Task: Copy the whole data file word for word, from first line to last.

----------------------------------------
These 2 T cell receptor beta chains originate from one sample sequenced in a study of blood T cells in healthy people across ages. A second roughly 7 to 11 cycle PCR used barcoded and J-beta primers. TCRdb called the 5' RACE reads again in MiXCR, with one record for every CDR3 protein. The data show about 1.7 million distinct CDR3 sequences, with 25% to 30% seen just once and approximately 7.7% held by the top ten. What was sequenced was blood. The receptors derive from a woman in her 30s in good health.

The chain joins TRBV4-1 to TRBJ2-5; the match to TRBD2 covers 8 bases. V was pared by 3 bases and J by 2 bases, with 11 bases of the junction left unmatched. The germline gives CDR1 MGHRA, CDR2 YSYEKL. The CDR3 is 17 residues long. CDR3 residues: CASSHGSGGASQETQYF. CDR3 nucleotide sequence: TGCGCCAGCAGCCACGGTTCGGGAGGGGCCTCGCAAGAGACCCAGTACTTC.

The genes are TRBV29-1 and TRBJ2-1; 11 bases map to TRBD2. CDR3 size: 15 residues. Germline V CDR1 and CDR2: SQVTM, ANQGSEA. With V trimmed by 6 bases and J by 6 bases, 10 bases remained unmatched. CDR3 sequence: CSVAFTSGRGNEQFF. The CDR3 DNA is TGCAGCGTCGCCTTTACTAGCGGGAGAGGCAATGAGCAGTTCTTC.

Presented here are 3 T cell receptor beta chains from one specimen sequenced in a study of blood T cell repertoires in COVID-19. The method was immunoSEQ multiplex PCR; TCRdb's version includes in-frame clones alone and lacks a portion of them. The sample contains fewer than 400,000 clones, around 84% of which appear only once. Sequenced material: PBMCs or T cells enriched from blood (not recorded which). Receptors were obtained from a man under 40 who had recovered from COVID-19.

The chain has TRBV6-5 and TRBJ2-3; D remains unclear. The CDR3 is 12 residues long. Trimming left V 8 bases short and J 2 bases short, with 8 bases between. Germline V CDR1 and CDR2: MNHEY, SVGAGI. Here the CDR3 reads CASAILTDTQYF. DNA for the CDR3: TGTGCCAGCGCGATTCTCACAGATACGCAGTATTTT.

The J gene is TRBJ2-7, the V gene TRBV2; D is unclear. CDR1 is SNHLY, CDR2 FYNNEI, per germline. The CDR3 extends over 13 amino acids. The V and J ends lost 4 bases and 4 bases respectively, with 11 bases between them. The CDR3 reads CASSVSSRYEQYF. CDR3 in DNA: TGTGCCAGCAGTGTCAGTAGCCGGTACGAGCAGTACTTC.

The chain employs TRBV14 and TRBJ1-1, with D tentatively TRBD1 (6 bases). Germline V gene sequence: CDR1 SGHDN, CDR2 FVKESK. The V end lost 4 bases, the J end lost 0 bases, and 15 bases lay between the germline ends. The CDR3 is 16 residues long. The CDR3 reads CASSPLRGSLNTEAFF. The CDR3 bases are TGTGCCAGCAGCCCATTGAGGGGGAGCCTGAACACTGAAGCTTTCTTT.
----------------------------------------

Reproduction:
These 2 T cell receptor beta chains originate from one sample sequenced in a study of blood T cells in healthy people across ages. A second roughly 7 to 11 cycle PCR used barcoded and J-beta primers. TCRdb called the 5' RACE reads again in MiXCR, with one record for every CDR3 protein. The data show about 1.7 million distinct CDR3 sequences, with 25% to 30% seen just once and approximately 7.7% held by the top ten. What was sequenced was blood. The receptors derive from a woman in her 30s in good health.

The chain joins TRBV4-1 to TRBJ2-5; the match to TRBD2 covers 8 bases. V was pared by 3 bases and J by 2 bases, with 11 bases of the junction left unmatched. The germline gives CDR1 MGHRA, CDR2 YSYEKL. The CDR3 is 17 residues long. CDR3 residues: CASSHGSGGASQETQYF. CDR3 nucleotide sequence: TGCGCCAGCAGCCACGGTTCGGGAGGGGCCTCGCAAGAGACCCAGTACTTC.

The genes are TRBV29-1 and TRBJ2-1; 11 bases map to TRBD2. CDR3 size: 15 residues. Germline V CDR1 and CDR2: SQVTM, ANQGSEA. With V trimmed by 6 bases and J by 6 bases, 10 bases remained unmatched. CDR3 sequence: CSVAFTSGRGNEQFF. The CDR3 DNA is TGCAGCGTCGCCTTTACTAGCGGGAGAGGCAATGAGCAGTTCTTC.

Presented here are 3 T cell receptor beta chains from one specimen sequenced in a study of blood T cell repertoires in COVID-19. The method was immunoSEQ multiplex PCR; TCRdb's version includes in-frame clones alone and lacks a portion of them. The sample contains fewer than 400,000 clones, around 84% of which appear only once. Sequenced material: PBMCs or T cells enriched from blood (not recorded which). Receptors were obtained from a man under 40 who had recovered from COVID-19.

The chain has TRBV6-5 and TRBJ2-3; D remains unclear. The CDR3 is 12 residues long. Trimming left V 8 bases short and J 2 bases short, with 8 bases between. Germline V CDR1 and CDR2: MNHEY, SVGAGI. Here the CDR3 reads CASAILTDTQYF. DNA for the CDR3: TGTGCCAGCGCGATTCTCACAGATACGCAGTATTTT.

The J gene is TRBJ2-7, the V gene TRBV2; D is unclear. CDR1 is SNHLY, CDR2 FYNNEI, per germline. The CDR3 extends over 13 amino acids. The V and J ends lost 4 bases and 4 bases respectively, with 11 bases between them. The CDR3 reads CASSVSSRYEQYF. CDR3 in DNA: TGTGCCAGCAGTGTCAGTAGCCGGTACGAGCAGTACTTC.

The chain employs TRBV14 and TRBJ1-1, with D tentatively TRBD1 (6 bases). Germline V gene sequence: CDR1 SGHDN, CDR2 FVKESK. The V end lost 4 bases, the J end lost 0 bases, and 15 bases lay between the germline ends. The CDR3 is 16 residues long. The CDR3 reads CASSPLRGSLNTEAFF. The CDR3 bases are TGTGCCAGCAGCCCATTGAGGGGGAGCCTGAACACTGAAGCTTTCTTT.